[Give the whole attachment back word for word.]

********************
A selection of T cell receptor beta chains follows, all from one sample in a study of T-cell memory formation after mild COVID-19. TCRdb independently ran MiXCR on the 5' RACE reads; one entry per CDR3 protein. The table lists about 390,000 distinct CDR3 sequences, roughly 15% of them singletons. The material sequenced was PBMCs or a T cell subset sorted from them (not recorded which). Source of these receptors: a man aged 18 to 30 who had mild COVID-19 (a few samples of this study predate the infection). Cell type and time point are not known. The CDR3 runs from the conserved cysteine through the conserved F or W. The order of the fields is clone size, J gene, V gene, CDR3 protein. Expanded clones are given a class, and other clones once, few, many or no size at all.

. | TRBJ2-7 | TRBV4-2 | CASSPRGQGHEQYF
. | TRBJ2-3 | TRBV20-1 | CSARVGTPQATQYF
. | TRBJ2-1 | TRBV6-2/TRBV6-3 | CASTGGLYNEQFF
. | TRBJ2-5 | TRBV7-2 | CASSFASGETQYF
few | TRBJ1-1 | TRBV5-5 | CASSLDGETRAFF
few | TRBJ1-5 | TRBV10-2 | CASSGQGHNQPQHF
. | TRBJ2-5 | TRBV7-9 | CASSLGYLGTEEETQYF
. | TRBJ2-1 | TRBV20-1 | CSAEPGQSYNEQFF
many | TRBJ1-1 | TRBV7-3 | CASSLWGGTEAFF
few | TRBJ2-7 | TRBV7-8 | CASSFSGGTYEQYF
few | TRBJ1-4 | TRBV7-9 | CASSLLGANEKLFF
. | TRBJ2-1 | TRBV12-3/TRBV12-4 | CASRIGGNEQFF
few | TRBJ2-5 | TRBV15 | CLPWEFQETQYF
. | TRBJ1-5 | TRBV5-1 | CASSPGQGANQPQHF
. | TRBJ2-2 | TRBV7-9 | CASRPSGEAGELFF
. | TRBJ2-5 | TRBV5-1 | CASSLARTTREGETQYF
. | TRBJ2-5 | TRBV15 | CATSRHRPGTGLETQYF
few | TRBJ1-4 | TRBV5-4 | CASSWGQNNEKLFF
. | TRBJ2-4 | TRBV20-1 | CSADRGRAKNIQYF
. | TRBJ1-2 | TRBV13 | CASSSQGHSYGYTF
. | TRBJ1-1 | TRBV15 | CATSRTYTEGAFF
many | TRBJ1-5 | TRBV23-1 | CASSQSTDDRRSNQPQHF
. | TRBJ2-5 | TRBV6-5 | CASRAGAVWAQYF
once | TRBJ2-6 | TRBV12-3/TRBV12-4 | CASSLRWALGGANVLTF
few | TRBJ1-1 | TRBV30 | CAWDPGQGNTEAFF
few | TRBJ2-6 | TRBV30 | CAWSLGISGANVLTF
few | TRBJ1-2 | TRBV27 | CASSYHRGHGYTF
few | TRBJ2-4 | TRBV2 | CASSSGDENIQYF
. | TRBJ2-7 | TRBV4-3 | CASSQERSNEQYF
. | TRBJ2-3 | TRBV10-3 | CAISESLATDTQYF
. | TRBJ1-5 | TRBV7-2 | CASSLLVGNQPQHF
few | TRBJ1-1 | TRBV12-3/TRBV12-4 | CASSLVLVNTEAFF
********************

A selection of T cell receptor beta chains follows, all from one sample in a study of T-cell memory formation after mild COVID-19. TCRdb independently ran MiXCR on the 5' RACE reads; one entry per CDR3 protein. The table lists about 390,000 distinct CDR3 sequences, roughly 15% of them singletons. The material sequenced was PBMCs or a T cell subset sorted from them (not recorded which). Source of these receptors: a man aged 18 to 30 who had mild COVID-19 (a few samples of this study predate the infection). Cell type and time point are not known. The CDR3 runs from the conserved cysteine through the conserved F or W. The order of the fields is clone size, J gene, V gene, CDR3 protein. Expanded clones are given a class, and other clones once, few, many or no size at all.

. | TRBJ2-7 | TRBV4-2 | CASSPRGQGHEQYF
. | TRBJ2-3 | TRBV20-1 | CSARVGTPQATQYF
. | TRBJ2-1 | TRBV6-2/TRBV6-3 | CASTGGLYNEQFF
. | TRBJ2-5 | TRBV7-2 | CASSFASGETQYF
few | TRBJ1-1 | TRBV5-5 | CASSLDGETRAFF
few | TRBJ1-5 | TRBV10-2 | CASSGQGHNQPQHF
. | TRBJ2-5 | TRBV7-9 | CASSLGYLGTEEETQYF
. | TRBJ2-1 | TRBV20-1 | CSAEPGQSYNEQFF
many | TRBJ1-1 | TRBV7-3 | CASSLWGGTEAFF
few | TRBJ2-7 | TRBV7-8 | CASSFSGGTYEQYF
few | TRBJ1-4 | TRBV7-9 | CASSLLGANEKLFF
. | TRBJ2-1 | TRBV12-3/TRBV12-4 | CASRIGGNEQFF
few | TRBJ2-5 | TRBV15 | CLPWEFQETQYF
. | TRBJ1-5 | TRBV5-1 | CASSPGQGANQPQHF
. | TRBJ2-2 | TRBV7-9 | CASRPSGEAGELFF
. | TRBJ2-5 | TRBV5-1 | CASSLARTTREGETQYF
. | TRBJ2-5 | TRBV15 | CATSRHRPGTGLETQYF
few | TRBJ1-4 | TRBV5-4 | CASSWGQNNEKLFF
. | TRBJ2-4 | TRBV20-1 | CSADRGRAKNIQYF
. | TRBJ1-2 | TRBV13 | CASSSQGHSYGYTF
. | TRBJ1-1 | TRBV15 | CATSRTYTEGAFF
many | TRBJ1-5 | TRBV23-1 | CASSQSTDDRRSNQPQHF
. | TRBJ2-5 | TRBV6-5 | CASRAGAVWAQYF
once | TRBJ2-6 | TRBV12-3/TRBV12-4 | CASSLRWALGGANVLTF
few | TRBJ1-1 | TRBV30 | CAWDPGQGNTEAFF
few | TRBJ2-6 | TRBV30 | CAWSLGISGANVLTF
few | TRBJ1-2 | TRBV27 | CASSYHRGHGYTF
few | TRBJ2-4 | TRBV2 | CASSSGDENIQYF
. | TRBJ2-7 | TRBV4-3 | CASSQERSNEQYF
. | TRBJ2-3 | TRBV10-3 | CAISESLATDTQYF
. | TRBJ1-5 | TRBV7-2 | CASSLLVGNQPQHF
few | TRBJ1-1 | TRBV12-3/TRBV12-4 | CASSLVLVNTEAFF